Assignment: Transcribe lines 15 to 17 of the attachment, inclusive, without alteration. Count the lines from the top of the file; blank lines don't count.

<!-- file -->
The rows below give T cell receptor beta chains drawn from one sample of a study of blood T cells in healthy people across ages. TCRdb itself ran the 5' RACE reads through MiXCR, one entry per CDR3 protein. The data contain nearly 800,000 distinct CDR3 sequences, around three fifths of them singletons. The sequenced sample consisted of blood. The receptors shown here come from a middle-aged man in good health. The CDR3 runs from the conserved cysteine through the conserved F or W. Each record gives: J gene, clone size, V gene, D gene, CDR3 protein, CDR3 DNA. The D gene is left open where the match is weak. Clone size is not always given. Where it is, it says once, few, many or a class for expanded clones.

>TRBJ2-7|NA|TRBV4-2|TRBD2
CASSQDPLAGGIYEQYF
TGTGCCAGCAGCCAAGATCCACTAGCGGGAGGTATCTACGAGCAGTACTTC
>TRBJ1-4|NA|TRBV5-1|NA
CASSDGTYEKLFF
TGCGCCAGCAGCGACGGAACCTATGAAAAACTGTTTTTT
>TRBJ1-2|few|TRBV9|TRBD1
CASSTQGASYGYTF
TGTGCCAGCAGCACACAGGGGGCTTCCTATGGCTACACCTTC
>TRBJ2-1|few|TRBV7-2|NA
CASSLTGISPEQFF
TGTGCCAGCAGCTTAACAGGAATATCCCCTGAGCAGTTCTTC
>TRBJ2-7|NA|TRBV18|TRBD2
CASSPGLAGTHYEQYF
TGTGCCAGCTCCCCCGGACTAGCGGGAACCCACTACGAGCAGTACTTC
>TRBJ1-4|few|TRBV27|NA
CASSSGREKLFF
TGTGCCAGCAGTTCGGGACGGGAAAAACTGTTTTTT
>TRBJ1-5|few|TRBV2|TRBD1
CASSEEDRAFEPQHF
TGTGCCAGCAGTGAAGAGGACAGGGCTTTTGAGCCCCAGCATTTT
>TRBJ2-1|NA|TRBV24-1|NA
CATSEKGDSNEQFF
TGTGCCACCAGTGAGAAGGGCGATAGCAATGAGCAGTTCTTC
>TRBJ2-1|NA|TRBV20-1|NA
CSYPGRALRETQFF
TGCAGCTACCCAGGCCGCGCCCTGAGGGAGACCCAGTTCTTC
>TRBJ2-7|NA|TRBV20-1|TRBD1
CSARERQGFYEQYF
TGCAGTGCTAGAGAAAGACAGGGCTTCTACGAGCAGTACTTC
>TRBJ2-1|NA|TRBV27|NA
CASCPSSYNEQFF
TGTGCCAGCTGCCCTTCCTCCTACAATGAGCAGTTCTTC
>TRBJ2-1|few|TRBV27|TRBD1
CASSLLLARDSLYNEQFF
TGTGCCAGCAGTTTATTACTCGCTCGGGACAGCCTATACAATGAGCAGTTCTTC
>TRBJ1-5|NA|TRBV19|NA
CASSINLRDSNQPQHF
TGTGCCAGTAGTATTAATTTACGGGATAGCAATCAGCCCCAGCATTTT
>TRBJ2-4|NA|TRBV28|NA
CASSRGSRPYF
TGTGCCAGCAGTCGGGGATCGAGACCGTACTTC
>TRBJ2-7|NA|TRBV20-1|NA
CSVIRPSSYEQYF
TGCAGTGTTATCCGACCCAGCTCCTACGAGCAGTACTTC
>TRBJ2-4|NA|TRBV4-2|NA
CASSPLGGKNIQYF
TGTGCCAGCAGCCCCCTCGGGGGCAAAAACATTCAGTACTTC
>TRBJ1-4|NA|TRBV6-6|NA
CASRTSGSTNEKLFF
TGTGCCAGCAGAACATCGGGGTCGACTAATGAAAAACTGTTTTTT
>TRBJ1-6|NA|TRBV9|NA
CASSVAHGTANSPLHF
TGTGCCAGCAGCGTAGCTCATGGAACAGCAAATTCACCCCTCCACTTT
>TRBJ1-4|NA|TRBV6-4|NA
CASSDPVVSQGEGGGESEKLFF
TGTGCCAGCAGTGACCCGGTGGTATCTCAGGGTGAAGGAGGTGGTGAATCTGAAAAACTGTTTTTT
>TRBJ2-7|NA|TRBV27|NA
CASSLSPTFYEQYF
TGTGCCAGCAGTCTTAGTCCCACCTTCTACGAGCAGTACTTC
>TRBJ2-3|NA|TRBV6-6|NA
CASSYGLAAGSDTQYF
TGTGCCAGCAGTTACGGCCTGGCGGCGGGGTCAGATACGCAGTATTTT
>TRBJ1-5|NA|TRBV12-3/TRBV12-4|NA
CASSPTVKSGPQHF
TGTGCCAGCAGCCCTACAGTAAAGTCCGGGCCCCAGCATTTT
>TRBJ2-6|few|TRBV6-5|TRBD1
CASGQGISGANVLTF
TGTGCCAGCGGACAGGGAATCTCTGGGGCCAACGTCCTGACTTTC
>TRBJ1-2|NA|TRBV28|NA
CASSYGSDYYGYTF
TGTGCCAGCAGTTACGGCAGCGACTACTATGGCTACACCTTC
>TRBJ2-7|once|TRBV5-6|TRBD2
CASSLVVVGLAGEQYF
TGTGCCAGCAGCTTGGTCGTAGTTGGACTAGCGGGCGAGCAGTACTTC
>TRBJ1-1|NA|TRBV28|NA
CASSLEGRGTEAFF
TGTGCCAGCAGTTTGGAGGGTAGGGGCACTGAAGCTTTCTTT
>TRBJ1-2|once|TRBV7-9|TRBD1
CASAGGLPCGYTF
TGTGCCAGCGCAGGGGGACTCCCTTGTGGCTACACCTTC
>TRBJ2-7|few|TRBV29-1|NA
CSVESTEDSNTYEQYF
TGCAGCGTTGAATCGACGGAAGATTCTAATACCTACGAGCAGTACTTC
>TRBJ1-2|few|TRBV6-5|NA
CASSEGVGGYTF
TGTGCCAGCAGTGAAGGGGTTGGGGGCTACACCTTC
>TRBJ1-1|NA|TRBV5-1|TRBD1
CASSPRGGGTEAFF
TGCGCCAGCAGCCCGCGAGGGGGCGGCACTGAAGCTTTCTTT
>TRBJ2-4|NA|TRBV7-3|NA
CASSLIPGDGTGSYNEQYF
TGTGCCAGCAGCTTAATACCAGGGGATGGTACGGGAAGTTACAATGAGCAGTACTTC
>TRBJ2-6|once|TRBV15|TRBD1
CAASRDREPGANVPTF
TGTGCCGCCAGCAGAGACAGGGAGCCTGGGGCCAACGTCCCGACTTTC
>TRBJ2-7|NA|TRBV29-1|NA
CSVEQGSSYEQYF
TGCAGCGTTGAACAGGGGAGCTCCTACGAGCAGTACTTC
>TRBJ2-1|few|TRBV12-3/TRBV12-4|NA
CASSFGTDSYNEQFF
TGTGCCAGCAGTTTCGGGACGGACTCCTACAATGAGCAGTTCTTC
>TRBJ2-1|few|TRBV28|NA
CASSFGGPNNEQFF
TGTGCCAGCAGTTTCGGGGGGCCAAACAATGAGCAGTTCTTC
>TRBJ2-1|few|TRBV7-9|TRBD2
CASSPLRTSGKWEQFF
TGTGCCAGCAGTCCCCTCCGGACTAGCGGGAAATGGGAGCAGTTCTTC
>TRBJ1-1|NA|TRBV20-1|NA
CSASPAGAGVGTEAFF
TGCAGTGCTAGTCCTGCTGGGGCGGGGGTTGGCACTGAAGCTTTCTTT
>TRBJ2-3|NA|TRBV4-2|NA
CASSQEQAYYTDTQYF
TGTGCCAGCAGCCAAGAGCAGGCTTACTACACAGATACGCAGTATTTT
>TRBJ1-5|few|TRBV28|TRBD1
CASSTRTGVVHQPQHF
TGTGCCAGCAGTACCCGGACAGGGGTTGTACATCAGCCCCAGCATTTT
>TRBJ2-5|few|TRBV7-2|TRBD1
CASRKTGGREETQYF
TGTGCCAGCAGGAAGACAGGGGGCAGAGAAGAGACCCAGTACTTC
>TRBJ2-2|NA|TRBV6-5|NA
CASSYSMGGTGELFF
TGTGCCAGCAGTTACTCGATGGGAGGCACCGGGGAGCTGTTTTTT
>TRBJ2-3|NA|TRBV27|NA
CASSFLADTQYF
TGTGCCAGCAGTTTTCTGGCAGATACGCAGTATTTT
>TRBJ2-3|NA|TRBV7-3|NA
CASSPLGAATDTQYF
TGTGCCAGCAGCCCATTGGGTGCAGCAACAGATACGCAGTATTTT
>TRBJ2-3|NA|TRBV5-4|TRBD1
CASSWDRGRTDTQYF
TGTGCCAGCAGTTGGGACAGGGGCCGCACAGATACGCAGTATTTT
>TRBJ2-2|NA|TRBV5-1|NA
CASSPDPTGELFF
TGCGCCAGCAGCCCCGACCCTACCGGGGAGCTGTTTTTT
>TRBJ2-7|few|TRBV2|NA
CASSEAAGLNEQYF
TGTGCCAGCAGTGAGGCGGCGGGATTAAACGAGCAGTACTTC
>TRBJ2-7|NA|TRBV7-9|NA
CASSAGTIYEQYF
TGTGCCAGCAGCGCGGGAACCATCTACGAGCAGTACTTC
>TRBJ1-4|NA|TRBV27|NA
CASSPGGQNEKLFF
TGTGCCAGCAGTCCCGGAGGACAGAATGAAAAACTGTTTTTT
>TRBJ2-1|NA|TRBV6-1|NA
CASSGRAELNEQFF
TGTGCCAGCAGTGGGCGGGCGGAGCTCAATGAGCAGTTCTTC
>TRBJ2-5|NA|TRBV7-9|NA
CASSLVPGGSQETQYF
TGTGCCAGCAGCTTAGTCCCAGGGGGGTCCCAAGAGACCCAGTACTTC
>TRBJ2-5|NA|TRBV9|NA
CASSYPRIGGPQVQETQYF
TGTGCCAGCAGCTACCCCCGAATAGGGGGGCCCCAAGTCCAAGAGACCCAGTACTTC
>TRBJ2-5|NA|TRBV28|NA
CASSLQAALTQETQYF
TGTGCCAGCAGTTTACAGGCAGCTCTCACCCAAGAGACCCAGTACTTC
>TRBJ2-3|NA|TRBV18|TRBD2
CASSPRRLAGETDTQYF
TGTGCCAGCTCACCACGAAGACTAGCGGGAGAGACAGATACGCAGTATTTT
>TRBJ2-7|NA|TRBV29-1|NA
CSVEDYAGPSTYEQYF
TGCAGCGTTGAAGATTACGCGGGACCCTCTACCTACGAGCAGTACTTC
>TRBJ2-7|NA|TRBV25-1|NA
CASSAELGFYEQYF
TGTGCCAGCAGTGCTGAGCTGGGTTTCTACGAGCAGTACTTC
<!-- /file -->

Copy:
CASSPGLAGTHYEQYF
TGTGCCAGCTCCCCCGGACTAGCGGGAACCCACTACGAGCAGTACTTC
>TRBJ1-4|few|TRBV27|NA